The star of the show

So, yes…our family is following the trend. We viewed the much talked about THE MANDALORIAN this past holiday vacation. If you count the fact that we (my husband and I and our two kids in their twenties) actually plunked ourselves down in theater seats and watched the new Skywalker film, our eyeballs were largely captivated by the Star Wars universe.

A big win for Disney because I’m guessing we weren’t the only family doing this.

THE MANDALORIAN is a PG-13 show. Don’t let cute child Yoda-like character charm you into thinking this is for little kids. Many of them will be terrified by the series, in part because the cute little character is often in danger.

There is also graphic violence in the series. The main character, Mando, is a bounty hunter in the spirit of Jango/Boba Fett.

First, The Short Review: Five Reasons to Watch THE MANDALORIAN

  1. Similar to Stranger Things, this series is turning out to be an international phenomena. If you don’t watch it, you’re bound to miss about 1 out of every 5 late-night tv jokes and tons of cultural references.
  2. The production is well done overall, including the special effects.
  3. Each of the 8 episodes are action packed and tension filled.
  4. Baby Yoda (this isn’t actually baby Yoda, but a child of the same species as Yoda) is adorable.
  5. The story helps to expand and fill out the Star Wars universe and that is kind of fun if you have enjoyed the previous stories.

The Longer Review…

The story and the main character evolve in this production. I was a little bothered by never being able to see the face/read the face of the hero, but the Star Wars film folks have genuinely figured out the best possible way to convey feeling even when a character is a robot or wears a helmet that covers the face. Speaking of helmets…one of the most delightful interactions took place between two storm troopers. At one point, they are alone and commenting on their superiors’ orders and interacting over a creature/prisoner in their possession. It’s funny and humanizing to hear their banter, though the two of them still seem bent on serving their evil overlords.

As is typical of our most beloved Star Wars tales, the protagonist adores his ship and seems to have a particularly affectionate relationship with it. Star Wars writers do a good job of making machines, like ships and droids take on personality. Droids are a sore subject with our hero. He mistrusts all of them and the story arc grapples with this view. The teaching character introduced in an early episode is called Kuiil. He not only assists Mando when our hero is in need, he represents the gentler and more peace-loving side of the universe. Where Mando can seem brutal and hard, his moral angle on the universe is expanded as the audience sees him interact with the child first and second with Kuiil.

As usual, Star Wars writers are good about villains and rogues, some of whom are weird looking aliens. Yes, there is even a bar scene right at the getgo in episode 1. In addition, the audience visits new planets, sees new creatures and encounters cultures not previously shown in any Star Wars film. This happened organically and it didn’t feel like overload to me. I appreciated the universe getting filled out in more details for the fans, all while telling a story that I cared about. Moreover, the new planets and creatures kept each episode action-packed and visually interesting.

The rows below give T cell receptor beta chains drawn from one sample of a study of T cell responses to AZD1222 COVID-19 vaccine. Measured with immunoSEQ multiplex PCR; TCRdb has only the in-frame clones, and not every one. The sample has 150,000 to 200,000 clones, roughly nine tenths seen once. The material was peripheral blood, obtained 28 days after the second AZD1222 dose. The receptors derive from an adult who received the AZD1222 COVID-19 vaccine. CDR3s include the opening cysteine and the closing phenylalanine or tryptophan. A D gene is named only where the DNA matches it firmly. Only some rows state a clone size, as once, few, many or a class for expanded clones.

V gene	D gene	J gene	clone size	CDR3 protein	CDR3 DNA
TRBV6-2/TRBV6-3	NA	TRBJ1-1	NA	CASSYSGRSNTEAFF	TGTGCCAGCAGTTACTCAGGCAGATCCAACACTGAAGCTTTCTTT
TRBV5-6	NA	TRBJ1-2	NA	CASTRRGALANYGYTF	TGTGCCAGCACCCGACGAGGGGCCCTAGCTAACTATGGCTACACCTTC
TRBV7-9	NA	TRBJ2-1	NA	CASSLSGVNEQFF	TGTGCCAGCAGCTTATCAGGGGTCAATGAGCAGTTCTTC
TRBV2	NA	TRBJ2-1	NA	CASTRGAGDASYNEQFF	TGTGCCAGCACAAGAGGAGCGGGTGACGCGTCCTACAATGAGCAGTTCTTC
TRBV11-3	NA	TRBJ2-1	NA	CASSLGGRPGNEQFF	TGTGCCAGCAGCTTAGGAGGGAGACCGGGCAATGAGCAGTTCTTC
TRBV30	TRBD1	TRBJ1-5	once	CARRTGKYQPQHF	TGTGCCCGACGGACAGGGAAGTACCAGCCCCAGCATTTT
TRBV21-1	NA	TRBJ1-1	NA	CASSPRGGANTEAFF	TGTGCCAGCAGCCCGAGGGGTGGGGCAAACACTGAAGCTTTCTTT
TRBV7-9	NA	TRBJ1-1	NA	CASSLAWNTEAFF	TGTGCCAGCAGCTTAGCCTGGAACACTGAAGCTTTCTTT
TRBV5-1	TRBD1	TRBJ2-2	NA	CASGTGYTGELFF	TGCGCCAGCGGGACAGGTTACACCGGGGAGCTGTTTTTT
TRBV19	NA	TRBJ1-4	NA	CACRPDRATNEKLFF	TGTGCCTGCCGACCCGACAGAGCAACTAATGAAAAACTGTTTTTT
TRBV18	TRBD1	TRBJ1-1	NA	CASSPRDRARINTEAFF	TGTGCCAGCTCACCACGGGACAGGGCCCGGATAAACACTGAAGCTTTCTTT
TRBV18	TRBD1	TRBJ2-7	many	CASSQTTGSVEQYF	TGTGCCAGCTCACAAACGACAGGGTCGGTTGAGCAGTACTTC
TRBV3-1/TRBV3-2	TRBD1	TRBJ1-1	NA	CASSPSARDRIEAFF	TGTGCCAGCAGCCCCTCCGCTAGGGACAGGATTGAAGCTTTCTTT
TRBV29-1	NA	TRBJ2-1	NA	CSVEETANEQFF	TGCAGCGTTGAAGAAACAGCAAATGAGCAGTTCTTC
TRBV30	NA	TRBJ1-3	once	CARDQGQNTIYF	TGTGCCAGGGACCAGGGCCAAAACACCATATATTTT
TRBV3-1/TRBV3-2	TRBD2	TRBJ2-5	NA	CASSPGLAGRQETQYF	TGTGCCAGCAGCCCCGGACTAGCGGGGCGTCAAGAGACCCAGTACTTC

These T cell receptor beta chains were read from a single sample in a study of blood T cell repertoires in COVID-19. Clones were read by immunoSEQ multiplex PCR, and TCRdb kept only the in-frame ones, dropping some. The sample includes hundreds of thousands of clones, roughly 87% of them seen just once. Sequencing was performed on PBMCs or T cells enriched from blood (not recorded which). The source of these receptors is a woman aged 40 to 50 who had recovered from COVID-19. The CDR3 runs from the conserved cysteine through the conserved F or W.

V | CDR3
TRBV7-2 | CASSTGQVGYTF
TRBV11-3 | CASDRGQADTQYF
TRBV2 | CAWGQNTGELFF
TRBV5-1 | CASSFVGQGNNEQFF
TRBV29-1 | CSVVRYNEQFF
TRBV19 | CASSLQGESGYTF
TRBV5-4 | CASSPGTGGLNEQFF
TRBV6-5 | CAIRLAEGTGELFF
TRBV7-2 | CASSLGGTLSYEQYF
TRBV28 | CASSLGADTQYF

Mando is a loner, but eventually the task of caring for the child becomes bigger than him. He needs allies and those allies are an interesting group as well, gritty and loyal to the cause. Mando’s willingness to team up with others, including a droid, reveals the character growth he has undergone.

Timeline Note:

This story takes place a few years after the Empire has fallen (post Return of the Jedi, 1983), but 25 years before the the rise of the First Order, the authoritarian regime that is firmly in control of the galaxy when Episode VII: The Force Awakens (2015) begins.

DisneyPlus Streaming Note:

If you want to watch THE MANDALORIAN, you might be able to access it illegally…these things I try not to know, but I realize it happens. If you want the legit way to watch, you’ll have to obtain DisneyPlus. Google search DisneyPlus deals and see what you can find. Our family found that our carrier, Verizon, gave the service free for a year because we have unlimited data. After one year, we pay $6.99 per month. This article in Business Insider will fill you in. We obviously took the deal.

Free is awesome, but will we re-up at the one year mark? We might, but it depends on the overall content value. Right now, our family subscribes to Netflix and now DisneyPlus. We are Amazon Prime Members and we use YouTube/Roku/Apple TV combo for lots of other content.We do not subscribe to HBO or Hulu or other subscribe options. I do try to watch Hulu shows when I fly Delta, which I do often, so I haven’t felt like I’ve missed that service. HBO would be nice, but there are only so many hours in a day and I still want to read! So…that’s it for us, for now.

 

 

 

 

 

 

 

The Antedean on Star Trek

A Study of Non-Humanoid Characters

(Beware. A Few Spoilers Below. For a no-spoiler review of the film, ANNIHILATION click here, for a review of the novel, click here )

Since my second viewing of the film, ANNIHILATION, I have been musing on my own sci-fi writing, thinking about how difficult it is to portray non-humanoid aliens in a novel, even more so on the screen or stage. The audience may not ponder this, but sci-fi authors grapple with the problem every time they sit down to write.